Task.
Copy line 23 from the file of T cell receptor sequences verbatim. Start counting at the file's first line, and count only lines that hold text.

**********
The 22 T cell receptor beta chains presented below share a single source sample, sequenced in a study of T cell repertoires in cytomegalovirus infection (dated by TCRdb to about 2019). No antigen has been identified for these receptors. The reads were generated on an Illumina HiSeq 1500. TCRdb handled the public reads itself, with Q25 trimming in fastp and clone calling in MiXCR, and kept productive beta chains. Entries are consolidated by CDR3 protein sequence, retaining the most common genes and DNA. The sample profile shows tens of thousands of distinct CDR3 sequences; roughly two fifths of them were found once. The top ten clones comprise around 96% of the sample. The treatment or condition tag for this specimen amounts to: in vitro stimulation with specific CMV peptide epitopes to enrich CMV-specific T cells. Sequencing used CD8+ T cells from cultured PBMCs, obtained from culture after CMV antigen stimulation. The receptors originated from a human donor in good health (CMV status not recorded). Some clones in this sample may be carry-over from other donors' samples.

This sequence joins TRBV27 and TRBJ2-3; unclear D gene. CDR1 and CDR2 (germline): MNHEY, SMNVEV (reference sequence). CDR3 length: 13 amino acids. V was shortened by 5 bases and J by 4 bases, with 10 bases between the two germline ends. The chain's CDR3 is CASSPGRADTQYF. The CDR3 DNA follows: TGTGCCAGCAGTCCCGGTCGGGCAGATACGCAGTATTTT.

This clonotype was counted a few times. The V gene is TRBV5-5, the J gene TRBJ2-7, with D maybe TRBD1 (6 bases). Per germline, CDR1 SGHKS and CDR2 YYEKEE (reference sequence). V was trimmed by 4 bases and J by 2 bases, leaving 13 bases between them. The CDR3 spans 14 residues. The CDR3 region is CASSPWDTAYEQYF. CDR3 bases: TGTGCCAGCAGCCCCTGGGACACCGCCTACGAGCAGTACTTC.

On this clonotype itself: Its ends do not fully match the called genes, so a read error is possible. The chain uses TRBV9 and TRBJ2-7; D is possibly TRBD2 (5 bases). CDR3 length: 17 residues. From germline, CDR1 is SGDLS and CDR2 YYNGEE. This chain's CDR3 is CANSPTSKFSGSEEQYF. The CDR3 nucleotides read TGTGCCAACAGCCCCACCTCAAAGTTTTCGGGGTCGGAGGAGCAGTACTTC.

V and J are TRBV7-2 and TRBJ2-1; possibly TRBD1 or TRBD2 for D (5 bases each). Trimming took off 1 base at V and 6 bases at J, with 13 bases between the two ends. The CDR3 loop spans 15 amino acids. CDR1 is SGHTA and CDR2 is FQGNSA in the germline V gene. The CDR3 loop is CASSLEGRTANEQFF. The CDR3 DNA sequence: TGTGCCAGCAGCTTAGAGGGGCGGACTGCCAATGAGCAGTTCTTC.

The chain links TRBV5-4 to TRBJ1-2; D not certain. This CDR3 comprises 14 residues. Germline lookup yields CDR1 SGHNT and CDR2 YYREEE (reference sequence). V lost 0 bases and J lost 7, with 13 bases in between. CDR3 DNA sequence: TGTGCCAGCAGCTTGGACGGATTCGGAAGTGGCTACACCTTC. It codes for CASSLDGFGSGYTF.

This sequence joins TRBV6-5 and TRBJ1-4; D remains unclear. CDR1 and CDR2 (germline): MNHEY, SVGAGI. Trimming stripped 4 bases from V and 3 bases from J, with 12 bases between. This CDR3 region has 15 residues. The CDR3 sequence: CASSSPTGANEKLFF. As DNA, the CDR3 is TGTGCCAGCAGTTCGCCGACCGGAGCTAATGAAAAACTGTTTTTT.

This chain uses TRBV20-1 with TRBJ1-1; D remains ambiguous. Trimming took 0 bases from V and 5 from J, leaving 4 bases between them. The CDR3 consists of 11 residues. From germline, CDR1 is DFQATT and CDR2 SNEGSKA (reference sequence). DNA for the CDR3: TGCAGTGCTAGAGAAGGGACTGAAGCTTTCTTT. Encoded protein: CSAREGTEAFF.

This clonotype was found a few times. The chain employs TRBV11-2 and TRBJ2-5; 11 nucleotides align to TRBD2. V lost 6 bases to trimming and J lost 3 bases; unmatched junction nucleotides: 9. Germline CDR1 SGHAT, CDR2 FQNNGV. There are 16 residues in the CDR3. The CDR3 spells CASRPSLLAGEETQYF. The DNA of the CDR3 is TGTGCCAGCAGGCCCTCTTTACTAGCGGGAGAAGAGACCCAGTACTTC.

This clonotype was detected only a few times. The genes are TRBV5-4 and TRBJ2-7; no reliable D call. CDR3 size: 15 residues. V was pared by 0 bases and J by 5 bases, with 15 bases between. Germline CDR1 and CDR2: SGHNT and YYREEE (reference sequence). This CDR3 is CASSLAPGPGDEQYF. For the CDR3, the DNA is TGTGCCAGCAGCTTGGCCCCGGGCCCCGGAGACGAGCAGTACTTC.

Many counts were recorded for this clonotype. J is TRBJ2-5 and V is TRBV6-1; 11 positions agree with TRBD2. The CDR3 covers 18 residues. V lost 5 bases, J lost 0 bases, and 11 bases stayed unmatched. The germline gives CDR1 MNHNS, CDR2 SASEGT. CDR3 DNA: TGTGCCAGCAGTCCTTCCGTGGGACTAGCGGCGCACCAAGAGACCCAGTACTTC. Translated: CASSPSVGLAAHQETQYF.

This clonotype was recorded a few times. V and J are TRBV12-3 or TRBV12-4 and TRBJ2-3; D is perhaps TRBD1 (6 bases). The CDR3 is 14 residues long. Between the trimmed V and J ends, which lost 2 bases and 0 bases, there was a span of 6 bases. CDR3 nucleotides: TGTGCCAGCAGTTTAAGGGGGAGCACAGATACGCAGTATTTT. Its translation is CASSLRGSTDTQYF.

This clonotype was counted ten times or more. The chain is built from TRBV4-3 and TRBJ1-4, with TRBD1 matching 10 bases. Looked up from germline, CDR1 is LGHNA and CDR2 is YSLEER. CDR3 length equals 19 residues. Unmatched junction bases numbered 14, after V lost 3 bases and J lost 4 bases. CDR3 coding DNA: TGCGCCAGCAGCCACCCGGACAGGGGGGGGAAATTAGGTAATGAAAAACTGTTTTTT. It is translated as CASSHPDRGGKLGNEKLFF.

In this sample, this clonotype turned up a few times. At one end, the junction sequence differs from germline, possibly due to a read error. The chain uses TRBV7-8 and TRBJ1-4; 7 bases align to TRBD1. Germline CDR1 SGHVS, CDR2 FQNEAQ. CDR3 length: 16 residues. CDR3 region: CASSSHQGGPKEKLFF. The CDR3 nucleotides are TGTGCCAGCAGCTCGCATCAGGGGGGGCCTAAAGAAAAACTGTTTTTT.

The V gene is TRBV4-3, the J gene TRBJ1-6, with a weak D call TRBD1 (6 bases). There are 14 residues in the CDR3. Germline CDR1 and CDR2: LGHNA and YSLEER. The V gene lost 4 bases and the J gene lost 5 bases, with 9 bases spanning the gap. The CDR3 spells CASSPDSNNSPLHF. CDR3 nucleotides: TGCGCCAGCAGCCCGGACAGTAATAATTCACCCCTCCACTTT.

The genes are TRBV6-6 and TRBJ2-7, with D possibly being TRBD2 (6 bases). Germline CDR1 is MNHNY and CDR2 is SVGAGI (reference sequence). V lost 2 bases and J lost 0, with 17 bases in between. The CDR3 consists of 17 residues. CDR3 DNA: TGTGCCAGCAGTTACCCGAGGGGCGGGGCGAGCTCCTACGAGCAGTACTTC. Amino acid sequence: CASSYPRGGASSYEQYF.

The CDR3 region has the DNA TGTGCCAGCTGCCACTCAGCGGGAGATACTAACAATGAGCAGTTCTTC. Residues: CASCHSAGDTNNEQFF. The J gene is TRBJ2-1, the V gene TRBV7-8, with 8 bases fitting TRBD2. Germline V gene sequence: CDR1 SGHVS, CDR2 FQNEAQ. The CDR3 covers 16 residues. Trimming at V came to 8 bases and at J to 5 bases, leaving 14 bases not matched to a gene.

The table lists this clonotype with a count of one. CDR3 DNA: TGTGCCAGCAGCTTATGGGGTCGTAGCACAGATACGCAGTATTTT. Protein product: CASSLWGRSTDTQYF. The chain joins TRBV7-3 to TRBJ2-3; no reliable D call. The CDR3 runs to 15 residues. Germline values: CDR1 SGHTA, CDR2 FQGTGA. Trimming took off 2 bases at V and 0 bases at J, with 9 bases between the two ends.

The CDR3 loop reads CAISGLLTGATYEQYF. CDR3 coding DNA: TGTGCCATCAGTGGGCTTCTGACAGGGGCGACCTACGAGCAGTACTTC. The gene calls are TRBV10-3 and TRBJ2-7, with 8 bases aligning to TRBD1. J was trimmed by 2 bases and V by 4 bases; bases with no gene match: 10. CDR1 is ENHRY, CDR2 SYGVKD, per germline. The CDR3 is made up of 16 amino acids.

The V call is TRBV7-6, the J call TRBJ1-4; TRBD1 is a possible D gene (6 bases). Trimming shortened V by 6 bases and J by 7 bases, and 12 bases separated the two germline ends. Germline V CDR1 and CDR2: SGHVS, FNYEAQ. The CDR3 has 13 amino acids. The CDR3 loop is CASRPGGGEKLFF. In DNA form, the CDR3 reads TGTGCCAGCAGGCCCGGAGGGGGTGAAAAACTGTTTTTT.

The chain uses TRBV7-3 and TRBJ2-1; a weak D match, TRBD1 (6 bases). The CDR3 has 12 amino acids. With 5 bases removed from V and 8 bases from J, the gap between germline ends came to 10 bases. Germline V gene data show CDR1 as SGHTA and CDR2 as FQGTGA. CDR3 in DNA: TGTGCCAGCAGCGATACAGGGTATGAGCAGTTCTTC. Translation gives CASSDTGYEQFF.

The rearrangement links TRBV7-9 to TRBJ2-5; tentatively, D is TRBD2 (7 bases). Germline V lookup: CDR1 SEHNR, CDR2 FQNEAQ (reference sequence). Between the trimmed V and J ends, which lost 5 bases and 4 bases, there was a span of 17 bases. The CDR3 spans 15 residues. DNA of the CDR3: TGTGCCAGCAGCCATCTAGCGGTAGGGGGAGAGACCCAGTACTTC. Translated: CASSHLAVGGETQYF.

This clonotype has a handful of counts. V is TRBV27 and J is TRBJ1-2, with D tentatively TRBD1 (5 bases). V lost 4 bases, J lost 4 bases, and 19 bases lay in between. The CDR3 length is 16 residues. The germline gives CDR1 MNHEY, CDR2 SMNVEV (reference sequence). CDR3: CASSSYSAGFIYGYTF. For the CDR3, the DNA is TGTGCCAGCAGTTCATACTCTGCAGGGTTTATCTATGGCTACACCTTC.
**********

This clonotype has a handful of counts. V is TRBV27 and J is TRBJ1-2, with D tentatively TRBD1 (5 bases). V lost 4 bases, J lost 4 bases, and 19 bases lay in between. The CDR3 length is 16 residues. The germline gives CDR1 MNHEY, CDR2 SMNVEV (reference sequence). CDR3: CASSSYSAGFIYGYTF. For the CDR3, the DNA is TGTGCCAGCAGTTCATACTCTGCAGGGTTTATCTATGGCTACACCTTC.